Does Screen Time Damage Skin? How to Protect Against Aging


Some of our customers have asked us: Does screen time damage skin?

It’s not something we want to think about. After all, most of us can’t just stop using our phones, tablets, and computers.

Fortunately, that’s not necessary. We do need to be aware, though, of how the light emitted from our screens can affect our skin, and what we can do to protect it.

Does Screen Time Damage Skin? It’s All About Blue Light

Blue light is a part of the visible spectrum of light—the part we can see—that has the shortest wavelength and the highest energy. Though the sun is the biggest source of blue light in our lives, artificial sources include fluorescent lights, LED televisions, computer monitors, smartphones, and tablet screens.

There are some benefits to blue light. It boosts alertness, helps memory and brain function, and elevates mood. It also helps us regulate our natural circadian rhythms so we feel awake in the morning and sleepy at night.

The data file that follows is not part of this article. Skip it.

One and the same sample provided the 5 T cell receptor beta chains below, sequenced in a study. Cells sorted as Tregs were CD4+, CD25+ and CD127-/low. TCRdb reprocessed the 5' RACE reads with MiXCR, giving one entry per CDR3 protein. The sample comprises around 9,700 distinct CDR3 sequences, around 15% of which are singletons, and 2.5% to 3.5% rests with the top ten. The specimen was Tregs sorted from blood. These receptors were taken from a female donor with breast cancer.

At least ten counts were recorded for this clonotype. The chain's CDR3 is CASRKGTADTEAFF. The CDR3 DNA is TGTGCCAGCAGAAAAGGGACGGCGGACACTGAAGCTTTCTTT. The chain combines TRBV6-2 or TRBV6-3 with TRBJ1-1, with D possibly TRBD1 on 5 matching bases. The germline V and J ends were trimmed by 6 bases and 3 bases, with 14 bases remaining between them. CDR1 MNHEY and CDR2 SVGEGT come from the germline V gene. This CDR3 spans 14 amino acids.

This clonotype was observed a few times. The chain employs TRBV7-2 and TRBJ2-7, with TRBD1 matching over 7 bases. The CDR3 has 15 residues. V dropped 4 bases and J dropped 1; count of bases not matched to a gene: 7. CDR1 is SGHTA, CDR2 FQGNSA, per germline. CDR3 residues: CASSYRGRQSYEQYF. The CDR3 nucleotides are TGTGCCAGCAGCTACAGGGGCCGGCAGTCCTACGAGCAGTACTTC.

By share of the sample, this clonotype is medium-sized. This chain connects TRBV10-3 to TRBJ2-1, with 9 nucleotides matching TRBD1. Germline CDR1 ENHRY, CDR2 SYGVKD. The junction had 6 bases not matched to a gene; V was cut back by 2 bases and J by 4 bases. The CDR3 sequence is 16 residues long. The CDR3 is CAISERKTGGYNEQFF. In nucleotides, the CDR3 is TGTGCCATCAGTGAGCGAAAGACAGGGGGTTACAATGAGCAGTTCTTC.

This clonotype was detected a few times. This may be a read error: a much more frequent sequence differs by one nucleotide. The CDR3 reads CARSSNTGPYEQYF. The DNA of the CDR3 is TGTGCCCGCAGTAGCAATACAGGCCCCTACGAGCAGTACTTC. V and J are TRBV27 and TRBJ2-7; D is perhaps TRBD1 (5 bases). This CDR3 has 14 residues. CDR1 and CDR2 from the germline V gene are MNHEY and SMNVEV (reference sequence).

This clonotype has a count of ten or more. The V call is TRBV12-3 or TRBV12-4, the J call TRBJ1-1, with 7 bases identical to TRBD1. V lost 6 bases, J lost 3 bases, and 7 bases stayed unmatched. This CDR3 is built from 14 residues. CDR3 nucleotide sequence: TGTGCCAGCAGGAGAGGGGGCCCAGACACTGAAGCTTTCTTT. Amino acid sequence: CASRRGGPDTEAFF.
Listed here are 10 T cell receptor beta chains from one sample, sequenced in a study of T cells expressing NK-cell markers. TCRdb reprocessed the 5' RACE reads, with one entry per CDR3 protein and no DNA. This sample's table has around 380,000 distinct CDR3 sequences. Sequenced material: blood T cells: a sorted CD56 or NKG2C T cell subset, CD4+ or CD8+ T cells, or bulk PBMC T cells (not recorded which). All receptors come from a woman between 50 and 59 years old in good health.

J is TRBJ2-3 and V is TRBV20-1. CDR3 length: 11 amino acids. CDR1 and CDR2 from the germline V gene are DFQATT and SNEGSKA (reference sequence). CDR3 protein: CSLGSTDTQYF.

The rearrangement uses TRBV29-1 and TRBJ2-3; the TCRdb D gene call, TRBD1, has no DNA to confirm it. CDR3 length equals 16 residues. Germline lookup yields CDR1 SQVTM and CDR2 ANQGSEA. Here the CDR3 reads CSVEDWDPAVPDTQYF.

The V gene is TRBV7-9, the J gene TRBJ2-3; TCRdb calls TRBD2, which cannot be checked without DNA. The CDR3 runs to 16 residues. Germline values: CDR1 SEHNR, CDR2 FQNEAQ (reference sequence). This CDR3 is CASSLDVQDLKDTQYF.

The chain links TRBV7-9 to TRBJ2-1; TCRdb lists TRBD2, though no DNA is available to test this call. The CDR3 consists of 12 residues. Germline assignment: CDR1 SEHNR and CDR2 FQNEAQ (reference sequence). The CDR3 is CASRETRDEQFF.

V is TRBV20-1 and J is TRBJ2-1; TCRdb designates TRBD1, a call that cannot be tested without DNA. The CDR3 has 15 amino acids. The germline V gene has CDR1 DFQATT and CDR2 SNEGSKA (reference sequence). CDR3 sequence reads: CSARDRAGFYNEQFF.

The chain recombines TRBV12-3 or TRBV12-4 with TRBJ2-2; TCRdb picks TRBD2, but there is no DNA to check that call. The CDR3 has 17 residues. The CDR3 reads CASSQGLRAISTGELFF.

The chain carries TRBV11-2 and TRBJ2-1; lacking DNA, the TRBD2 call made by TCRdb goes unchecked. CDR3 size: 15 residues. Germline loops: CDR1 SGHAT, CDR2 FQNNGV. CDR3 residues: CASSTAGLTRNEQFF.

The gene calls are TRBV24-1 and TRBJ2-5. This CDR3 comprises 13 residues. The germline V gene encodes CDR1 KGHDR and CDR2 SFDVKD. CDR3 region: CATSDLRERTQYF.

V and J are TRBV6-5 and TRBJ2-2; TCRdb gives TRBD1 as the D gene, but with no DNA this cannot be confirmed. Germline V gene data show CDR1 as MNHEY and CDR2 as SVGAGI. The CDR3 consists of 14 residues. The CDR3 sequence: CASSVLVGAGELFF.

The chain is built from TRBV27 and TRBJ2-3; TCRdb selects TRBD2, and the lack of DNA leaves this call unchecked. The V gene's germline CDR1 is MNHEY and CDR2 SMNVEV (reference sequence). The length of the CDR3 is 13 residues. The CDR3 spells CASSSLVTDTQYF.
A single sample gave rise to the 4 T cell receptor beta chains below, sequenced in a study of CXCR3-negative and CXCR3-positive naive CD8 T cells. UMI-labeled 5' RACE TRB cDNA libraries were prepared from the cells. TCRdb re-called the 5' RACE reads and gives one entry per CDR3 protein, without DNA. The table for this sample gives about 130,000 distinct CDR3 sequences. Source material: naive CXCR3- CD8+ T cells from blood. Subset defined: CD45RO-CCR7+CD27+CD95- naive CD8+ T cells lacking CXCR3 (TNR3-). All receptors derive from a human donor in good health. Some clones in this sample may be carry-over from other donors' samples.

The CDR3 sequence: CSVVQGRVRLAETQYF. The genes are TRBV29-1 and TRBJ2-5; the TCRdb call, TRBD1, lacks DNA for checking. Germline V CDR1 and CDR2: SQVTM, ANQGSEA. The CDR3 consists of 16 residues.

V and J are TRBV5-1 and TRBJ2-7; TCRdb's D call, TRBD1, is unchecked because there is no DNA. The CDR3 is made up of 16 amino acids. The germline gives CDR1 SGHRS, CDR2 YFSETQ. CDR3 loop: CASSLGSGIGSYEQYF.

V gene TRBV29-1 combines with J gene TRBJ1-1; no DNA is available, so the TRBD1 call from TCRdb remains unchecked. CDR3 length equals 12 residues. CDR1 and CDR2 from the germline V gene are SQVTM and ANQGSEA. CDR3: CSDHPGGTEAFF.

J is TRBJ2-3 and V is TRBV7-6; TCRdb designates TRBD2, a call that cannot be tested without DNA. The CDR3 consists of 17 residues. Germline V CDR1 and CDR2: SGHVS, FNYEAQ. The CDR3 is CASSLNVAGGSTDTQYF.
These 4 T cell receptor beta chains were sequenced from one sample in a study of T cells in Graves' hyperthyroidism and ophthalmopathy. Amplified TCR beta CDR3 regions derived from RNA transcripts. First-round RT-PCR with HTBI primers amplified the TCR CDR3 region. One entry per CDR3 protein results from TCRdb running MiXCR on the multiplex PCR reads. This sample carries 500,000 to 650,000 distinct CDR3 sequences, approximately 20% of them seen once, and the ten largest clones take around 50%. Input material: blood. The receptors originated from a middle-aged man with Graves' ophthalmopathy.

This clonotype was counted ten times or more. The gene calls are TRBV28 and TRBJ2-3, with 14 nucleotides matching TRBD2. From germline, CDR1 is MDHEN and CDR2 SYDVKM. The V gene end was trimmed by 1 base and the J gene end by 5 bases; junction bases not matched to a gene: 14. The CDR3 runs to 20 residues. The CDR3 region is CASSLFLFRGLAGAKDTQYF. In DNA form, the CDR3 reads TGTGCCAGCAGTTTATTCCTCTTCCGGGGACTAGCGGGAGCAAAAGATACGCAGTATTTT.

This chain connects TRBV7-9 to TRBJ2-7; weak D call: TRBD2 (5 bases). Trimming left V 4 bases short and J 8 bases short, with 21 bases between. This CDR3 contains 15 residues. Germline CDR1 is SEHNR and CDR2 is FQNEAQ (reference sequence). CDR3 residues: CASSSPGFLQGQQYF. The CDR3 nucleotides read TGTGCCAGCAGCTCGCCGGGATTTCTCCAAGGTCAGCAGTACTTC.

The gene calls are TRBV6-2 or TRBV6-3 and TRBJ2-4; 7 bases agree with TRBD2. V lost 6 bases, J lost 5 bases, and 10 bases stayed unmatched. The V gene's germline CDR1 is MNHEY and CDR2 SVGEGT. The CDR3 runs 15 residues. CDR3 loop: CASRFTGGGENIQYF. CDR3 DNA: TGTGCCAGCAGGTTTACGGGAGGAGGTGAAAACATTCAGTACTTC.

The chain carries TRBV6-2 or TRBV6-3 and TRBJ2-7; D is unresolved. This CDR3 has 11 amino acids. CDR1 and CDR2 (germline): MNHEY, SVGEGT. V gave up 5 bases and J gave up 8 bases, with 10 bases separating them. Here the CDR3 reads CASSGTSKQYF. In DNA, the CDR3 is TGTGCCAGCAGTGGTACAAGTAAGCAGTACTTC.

Though some exposure to blue light is healthy, what’s happening today is that we’re all getting too much exposure. We’re staring at our phones, computer screens, and tablets for hours every day, and often at night. Human beings have never been in this situation before, where we’re getting this much blue light shining on our eyes and skin.

Might this be bad for us?

Does Screen Time Damage Skin? The Evidence So Far

You’ve probably heard that blue light emitted from our screens can affect our eyes. Over time, we may suffer from dry, itchy eyes; tired eyes; and general eye strain. Some studies have even found that over time, exposure to blue light may damage the cornea, lens, and retina, resulting in changes to vision as we get older.